CDS: Believe it or not, I actually learned more from before the hurricane hit than I learned from the storm itself! In the days before Irma hit my home in Naples, Florida, my neighbors and I began knocking on doors to see if we could help others in any way. While were greeted with thanks and appreciation, the majority of homeowners actually asked if they could join our “team,” so we all began knocking on even more doors! Before Irma even hit, we had created an amazing community of neighbors working through the fantastic heat and humidity to install hurricane shutters, empty refrigerators, remove potted plants, and complete other such tasks that would help ensure our community was impacted as little as possible. In the end learned that living through something like Irma can really bring a huge sense of community…to a community!

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The scene after Irma at Coach Stewart’s home.

TSB: If you were trapped on a desert island with a horse and a book, what breed of horse would it be and which book would you choose?

CDS: I suppose I’d want to bring along a Criollo horse because I understand that history has shown that they can be great swimmers. I recall reading a story about this breed of horse being thrown off of ships in the middle of the ocean (to try and save the ships from sinking) and many of the horses were able to swim great distances to the shores of islands. If I’m getting stuck on an island, I want to have a horse who can get me out of there. As for the book…I’d bring my own! (I wrote it but I haven’t actually had time to sit down and really read the finished copy yet!)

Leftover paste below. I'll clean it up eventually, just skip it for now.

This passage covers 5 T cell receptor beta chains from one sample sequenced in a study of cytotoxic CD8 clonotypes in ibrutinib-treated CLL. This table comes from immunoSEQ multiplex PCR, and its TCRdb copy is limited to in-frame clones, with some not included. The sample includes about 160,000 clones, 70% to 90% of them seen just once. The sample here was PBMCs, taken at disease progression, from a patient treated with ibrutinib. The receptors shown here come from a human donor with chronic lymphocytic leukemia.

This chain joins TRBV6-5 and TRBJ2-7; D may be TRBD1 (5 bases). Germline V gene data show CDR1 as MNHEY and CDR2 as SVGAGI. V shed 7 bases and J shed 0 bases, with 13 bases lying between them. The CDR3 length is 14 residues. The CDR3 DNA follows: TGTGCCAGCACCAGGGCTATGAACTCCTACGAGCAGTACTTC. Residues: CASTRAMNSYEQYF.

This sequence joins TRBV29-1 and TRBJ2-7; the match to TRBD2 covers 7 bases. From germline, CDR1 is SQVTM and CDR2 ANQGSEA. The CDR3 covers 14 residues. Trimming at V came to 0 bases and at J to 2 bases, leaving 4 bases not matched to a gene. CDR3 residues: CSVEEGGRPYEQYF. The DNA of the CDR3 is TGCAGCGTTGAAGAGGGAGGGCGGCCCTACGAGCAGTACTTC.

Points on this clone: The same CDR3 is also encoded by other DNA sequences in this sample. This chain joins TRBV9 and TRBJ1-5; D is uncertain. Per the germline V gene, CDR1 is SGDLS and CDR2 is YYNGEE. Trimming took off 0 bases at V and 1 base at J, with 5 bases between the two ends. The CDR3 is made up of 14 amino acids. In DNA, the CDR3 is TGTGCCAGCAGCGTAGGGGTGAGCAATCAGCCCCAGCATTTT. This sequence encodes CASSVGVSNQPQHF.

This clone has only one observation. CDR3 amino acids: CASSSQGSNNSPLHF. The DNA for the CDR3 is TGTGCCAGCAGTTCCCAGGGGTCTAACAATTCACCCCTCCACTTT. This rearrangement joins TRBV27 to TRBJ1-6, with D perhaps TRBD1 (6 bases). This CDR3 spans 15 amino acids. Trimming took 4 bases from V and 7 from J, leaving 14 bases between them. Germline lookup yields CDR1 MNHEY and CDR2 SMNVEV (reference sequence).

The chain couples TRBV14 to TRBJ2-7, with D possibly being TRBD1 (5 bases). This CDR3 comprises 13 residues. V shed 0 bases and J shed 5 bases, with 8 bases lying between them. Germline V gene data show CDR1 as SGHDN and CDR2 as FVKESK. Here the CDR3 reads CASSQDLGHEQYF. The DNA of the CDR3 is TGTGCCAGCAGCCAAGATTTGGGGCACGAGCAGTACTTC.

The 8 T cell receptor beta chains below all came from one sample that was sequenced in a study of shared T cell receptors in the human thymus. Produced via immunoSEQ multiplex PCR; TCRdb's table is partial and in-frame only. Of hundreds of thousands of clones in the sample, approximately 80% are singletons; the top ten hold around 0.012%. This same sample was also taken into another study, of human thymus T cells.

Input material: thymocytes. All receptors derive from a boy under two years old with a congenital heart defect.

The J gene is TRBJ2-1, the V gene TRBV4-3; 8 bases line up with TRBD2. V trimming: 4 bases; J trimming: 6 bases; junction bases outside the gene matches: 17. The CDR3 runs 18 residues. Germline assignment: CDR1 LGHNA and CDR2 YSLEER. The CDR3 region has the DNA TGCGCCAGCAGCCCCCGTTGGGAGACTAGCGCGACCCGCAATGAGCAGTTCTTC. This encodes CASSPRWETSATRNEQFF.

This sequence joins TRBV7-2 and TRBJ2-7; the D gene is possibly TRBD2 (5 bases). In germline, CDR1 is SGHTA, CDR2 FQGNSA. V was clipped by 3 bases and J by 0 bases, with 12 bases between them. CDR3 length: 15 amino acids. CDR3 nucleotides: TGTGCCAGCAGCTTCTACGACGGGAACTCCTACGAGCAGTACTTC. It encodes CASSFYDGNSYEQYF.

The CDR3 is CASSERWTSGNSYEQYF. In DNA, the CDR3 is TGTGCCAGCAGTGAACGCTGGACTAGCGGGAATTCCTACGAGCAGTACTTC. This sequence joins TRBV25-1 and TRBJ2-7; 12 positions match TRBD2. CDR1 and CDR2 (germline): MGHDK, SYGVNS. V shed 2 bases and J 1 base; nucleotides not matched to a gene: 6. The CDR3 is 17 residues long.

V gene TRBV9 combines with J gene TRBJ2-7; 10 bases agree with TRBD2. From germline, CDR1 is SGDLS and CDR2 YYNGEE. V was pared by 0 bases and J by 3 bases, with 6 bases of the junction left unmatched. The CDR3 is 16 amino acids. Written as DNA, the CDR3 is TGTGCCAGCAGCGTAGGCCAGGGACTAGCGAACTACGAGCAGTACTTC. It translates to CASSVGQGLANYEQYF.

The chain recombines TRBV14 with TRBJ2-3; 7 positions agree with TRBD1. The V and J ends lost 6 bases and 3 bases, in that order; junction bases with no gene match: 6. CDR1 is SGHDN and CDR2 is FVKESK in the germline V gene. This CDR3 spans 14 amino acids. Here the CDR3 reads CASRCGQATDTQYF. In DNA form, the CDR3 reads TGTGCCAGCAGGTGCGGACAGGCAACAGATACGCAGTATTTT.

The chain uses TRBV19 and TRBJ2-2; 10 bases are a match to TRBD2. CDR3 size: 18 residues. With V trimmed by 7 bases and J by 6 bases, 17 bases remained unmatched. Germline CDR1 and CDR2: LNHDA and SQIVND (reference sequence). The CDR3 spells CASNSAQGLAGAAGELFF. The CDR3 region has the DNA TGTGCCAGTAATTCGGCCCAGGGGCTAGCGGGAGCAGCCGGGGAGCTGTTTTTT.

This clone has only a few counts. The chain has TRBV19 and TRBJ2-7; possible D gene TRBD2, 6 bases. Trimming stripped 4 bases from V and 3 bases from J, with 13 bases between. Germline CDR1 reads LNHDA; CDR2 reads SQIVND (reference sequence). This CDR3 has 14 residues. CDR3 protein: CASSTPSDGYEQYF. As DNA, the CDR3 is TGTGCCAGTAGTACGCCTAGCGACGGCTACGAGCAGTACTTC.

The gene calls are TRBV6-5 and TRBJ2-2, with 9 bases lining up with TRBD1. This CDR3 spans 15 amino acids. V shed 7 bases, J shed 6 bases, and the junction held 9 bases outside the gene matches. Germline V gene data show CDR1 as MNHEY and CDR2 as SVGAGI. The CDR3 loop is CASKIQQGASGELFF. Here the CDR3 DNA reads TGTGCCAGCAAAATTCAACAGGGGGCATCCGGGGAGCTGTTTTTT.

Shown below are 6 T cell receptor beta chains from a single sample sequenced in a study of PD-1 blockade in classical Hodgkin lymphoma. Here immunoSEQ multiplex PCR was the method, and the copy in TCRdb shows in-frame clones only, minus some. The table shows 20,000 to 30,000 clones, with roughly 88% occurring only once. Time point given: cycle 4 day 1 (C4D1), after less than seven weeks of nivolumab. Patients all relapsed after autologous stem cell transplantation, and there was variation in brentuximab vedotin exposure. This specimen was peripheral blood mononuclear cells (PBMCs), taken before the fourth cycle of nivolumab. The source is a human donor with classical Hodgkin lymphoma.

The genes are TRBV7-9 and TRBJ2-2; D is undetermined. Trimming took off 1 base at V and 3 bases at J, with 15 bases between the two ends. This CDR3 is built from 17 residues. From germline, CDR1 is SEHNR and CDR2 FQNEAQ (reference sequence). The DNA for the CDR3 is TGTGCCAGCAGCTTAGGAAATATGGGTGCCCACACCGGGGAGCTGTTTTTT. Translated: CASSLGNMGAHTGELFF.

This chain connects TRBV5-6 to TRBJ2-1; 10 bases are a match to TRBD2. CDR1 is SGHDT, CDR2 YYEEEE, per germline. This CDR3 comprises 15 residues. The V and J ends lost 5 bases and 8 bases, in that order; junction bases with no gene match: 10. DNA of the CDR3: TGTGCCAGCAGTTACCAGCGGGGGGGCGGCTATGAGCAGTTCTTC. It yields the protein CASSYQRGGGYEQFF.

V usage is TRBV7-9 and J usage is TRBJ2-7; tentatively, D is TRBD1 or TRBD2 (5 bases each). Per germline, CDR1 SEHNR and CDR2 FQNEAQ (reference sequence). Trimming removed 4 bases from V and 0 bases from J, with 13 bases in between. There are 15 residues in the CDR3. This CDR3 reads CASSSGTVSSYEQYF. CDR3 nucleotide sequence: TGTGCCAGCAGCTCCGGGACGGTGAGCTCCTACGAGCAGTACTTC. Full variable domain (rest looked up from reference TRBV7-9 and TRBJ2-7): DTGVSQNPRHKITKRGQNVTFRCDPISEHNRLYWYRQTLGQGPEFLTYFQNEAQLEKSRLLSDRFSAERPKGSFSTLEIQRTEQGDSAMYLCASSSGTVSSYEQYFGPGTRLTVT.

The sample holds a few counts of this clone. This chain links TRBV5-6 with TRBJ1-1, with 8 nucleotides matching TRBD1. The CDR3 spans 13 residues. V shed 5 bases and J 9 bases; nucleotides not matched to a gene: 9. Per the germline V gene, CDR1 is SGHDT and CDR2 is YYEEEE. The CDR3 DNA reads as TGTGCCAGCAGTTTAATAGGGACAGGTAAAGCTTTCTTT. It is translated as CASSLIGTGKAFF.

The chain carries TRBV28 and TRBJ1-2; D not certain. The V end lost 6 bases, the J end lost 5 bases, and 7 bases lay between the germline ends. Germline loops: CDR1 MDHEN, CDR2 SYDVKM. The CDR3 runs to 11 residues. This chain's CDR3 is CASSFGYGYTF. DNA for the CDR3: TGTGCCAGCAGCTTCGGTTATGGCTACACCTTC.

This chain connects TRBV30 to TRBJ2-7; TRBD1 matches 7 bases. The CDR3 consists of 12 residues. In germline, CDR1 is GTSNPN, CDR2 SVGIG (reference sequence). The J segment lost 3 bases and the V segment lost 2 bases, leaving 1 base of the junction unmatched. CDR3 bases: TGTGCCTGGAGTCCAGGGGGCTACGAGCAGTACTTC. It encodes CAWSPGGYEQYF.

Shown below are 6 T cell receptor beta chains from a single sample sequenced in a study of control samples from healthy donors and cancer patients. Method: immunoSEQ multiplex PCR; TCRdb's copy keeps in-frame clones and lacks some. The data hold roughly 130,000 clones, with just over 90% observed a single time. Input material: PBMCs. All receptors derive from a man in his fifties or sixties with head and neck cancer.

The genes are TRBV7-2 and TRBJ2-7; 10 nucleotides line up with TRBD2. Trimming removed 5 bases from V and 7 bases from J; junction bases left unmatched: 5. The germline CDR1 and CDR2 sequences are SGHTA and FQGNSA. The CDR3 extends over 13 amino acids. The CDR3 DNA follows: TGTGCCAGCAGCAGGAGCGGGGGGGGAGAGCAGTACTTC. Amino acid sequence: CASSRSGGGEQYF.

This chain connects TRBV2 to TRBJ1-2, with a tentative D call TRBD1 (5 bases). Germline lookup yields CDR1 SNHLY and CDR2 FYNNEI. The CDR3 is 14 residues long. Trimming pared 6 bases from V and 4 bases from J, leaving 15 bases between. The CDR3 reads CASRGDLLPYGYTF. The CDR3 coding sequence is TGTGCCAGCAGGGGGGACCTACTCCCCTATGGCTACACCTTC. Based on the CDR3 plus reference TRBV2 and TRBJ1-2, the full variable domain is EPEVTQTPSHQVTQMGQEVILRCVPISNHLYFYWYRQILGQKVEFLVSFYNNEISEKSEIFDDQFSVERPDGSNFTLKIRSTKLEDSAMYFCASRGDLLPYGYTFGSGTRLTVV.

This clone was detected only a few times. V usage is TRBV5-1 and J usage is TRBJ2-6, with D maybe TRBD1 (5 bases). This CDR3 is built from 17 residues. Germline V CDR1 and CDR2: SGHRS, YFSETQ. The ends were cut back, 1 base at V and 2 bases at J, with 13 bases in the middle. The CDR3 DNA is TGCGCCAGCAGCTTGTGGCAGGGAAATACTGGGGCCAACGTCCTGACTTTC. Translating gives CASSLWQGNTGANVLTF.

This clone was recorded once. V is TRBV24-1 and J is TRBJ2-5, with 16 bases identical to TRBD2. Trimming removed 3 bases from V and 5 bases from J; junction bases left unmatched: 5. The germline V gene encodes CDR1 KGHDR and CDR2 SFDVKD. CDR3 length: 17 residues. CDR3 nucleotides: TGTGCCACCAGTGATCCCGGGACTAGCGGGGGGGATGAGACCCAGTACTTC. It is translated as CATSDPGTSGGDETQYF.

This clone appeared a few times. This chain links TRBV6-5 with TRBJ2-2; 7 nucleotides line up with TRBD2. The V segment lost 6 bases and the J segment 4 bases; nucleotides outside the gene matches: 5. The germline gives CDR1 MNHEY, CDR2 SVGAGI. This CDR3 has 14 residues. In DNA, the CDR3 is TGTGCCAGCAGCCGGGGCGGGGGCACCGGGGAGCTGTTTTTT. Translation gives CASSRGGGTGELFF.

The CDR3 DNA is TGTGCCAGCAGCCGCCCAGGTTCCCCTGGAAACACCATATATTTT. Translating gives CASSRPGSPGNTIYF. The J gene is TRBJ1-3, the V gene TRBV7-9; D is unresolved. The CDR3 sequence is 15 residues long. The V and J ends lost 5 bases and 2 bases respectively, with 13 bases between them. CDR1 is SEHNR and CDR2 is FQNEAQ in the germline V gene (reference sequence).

TSB: If you could do one thing on horseback that you haven’t yet done, what would it be?

CDS: I’ve trekked through Ireland, but I never had the chance to trek from one bed-and-breakfast to another. I’ve heard about these kind of trips and would love to try one!

TSB: What is the quality you most like in a friend?

CDS: While attributes like loyalty are really important to me, the one quality I look for most in a friend is kindness—kindness to others, to their friends and family, to strangers, and just as importantly, to themselves! I feel that kindness is the root of most everything that is good. Without kindness, for example, all other qualities (such as loyalty) are really going to struggle.

TSB: What is the quality you most like in a horse?

CDS: The quality I love most in a horse is when I know that they’re giving me 100 percent. It’s not important that their 100 percent be enough to succeed at everything they do… I just love knowing that they’re willing and able to give everything they can at everything they do.